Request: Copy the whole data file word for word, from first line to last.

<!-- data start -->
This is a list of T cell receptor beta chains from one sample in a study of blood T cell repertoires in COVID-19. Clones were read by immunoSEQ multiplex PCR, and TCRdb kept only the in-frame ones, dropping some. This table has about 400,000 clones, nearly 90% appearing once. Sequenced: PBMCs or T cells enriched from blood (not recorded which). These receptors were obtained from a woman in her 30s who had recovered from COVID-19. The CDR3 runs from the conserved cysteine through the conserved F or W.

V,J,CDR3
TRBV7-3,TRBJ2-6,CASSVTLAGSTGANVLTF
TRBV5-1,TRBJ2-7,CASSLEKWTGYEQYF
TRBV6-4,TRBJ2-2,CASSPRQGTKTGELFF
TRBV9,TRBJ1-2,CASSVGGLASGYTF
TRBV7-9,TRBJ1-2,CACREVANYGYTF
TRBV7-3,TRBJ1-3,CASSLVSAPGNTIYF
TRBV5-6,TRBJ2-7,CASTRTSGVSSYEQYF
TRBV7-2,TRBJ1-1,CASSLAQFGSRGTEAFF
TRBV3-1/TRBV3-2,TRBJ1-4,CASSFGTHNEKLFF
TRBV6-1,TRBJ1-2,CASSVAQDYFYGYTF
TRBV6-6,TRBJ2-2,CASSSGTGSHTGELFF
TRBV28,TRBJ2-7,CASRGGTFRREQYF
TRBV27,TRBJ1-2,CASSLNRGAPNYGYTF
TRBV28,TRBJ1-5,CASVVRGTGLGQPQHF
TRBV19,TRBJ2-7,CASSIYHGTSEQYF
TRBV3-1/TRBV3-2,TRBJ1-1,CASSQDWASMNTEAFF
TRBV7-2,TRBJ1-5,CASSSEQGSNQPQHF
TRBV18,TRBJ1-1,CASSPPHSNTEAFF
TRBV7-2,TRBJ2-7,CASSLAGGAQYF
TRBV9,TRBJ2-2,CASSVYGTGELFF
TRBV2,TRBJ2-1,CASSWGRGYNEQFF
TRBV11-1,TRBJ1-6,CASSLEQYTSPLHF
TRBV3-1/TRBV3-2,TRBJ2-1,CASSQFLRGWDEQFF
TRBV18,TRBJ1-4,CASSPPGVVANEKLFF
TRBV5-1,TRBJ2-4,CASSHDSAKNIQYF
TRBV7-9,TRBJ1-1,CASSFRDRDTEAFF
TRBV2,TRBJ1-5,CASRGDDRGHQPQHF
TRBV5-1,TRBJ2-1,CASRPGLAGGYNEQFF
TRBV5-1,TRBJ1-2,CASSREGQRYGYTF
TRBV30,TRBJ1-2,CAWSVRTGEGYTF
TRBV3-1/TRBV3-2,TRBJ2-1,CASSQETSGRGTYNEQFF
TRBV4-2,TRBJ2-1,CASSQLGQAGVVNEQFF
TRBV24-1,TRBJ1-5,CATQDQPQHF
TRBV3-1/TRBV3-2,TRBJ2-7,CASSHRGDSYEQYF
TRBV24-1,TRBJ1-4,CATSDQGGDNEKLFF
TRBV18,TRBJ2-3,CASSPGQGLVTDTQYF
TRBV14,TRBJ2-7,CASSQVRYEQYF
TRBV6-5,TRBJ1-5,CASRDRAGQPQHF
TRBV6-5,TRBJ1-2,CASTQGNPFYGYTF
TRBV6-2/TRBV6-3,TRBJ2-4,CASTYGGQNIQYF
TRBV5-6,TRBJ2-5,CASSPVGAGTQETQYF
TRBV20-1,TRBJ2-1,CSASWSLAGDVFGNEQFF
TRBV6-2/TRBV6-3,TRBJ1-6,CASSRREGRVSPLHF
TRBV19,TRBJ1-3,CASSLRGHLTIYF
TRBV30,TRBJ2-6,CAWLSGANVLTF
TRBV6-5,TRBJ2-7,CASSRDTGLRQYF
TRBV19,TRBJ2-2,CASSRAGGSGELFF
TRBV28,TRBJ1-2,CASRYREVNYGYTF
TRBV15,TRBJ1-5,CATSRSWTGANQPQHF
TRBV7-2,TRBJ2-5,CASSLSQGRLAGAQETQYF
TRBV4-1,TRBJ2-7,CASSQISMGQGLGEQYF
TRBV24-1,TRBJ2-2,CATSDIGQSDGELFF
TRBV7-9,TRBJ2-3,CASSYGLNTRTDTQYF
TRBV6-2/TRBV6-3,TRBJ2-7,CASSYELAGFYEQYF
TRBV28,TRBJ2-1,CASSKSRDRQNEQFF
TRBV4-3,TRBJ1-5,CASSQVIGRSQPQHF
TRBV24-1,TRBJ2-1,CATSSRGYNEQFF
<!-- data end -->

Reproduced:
This is a list of T cell receptor beta chains from one sample in a study of blood T cell repertoires in COVID-19. Clones were read by immunoSEQ multiplex PCR, and TCRdb kept only the in-frame ones, dropping some. This table has about 400,000 clones, nearly 90% appearing once. Sequenced: PBMCs or T cells enriched from blood (not recorded which). These receptors were obtained from a woman in her 30s who had recovered from COVID-19. The CDR3 runs from the conserved cysteine through the conserved F or W.

V,J,CDR3
TRBV7-3,TRBJ2-6,CASSVTLAGSTGANVLTF
TRBV5-1,TRBJ2-7,CASSLEKWTGYEQYF
TRBV6-4,TRBJ2-2,CASSPRQGTKTGELFF
TRBV9,TRBJ1-2,CASSVGGLASGYTF
TRBV7-9,TRBJ1-2,CACREVANYGYTF
TRBV7-3,TRBJ1-3,CASSLVSAPGNTIYF
TRBV5-6,TRBJ2-7,CASTRTSGVSSYEQYF
TRBV7-2,TRBJ1-1,CASSLAQFGSRGTEAFF
TRBV3-1/TRBV3-2,TRBJ1-4,CASSFGTHNEKLFF
TRBV6-1,TRBJ1-2,CASSVAQDYFYGYTF
TRBV6-6,TRBJ2-2,CASSSGTGSHTGELFF
TRBV28,TRBJ2-7,CASRGGTFRREQYF
TRBV27,TRBJ1-2,CASSLNRGAPNYGYTF
TRBV28,TRBJ1-5,CASVVRGTGLGQPQHF
TRBV19,TRBJ2-7,CASSIYHGTSEQYF
TRBV3-1/TRBV3-2,TRBJ1-1,CASSQDWASMNTEAFF
TRBV7-2,TRBJ1-5,CASSSEQGSNQPQHF
TRBV18,TRBJ1-1,CASSPPHSNTEAFF
TRBV7-2,TRBJ2-7,CASSLAGGAQYF
TRBV9,TRBJ2-2,CASSVYGTGELFF
TRBV2,TRBJ2-1,CASSWGRGYNEQFF
TRBV11-1,TRBJ1-6,CASSLEQYTSPLHF
TRBV3-1/TRBV3-2,TRBJ2-1,CASSQFLRGWDEQFF
TRBV18,TRBJ1-4,CASSPPGVVANEKLFF
TRBV5-1,TRBJ2-4,CASSHDSAKNIQYF
TRBV7-9,TRBJ1-1,CASSFRDRDTEAFF
TRBV2,TRBJ1-5,CASRGDDRGHQPQHF
TRBV5-1,TRBJ2-1,CASRPGLAGGYNEQFF
TRBV5-1,TRBJ1-2,CASSREGQRYGYTF
TRBV30,TRBJ1-2,CAWSVRTGEGYTF
TRBV3-1/TRBV3-2,TRBJ2-1,CASSQETSGRGTYNEQFF
TRBV4-2,TRBJ2-1,CASSQLGQAGVVNEQFF
TRBV24-1,TRBJ1-5,CATQDQPQHF
TRBV3-1/TRBV3-2,TRBJ2-7,CASSHRGDSYEQYF
TRBV24-1,TRBJ1-4,CATSDQGGDNEKLFF
TRBV18,TRBJ2-3,CASSPGQGLVTDTQYF
TRBV14,TRBJ2-7,CASSQVRYEQYF
TRBV6-5,TRBJ1-5,CASRDRAGQPQHF
TRBV6-5,TRBJ1-2,CASTQGNPFYGYTF
TRBV6-2/TRBV6-3,TRBJ2-4,CASTYGGQNIQYF
TRBV5-6,TRBJ2-5,CASSPVGAGTQETQYF
TRBV20-1,TRBJ2-1,CSASWSLAGDVFGNEQFF
TRBV6-2/TRBV6-3,TRBJ1-6,CASSRREGRVSPLHF
TRBV19,TRBJ1-3,CASSLRGHLTIYF
TRBV30,TRBJ2-6,CAWLSGANVLTF
TRBV6-5,TRBJ2-7,CASSRDTGLRQYF
TRBV19,TRBJ2-2,CASSRAGGSGELFF
TRBV28,TRBJ1-2,CASRYREVNYGYTF
TRBV15,TRBJ1-5,CATSRSWTGANQPQHF
TRBV7-2,TRBJ2-5,CASSLSQGRLAGAQETQYF
TRBV4-1,TRBJ2-7,CASSQISMGQGLGEQYF
TRBV24-1,TRBJ2-2,CATSDIGQSDGELFF
TRBV7-9,TRBJ2-3,CASSYGLNTRTDTQYF
TRBV6-2/TRBV6-3,TRBJ2-7,CASSYELAGFYEQYF
TRBV28,TRBJ2-1,CASSKSRDRQNEQFF
TRBV4-3,TRBJ1-5,CASSQVIGRSQPQHF
TRBV24-1,TRBJ2-1,CATSSRGYNEQFF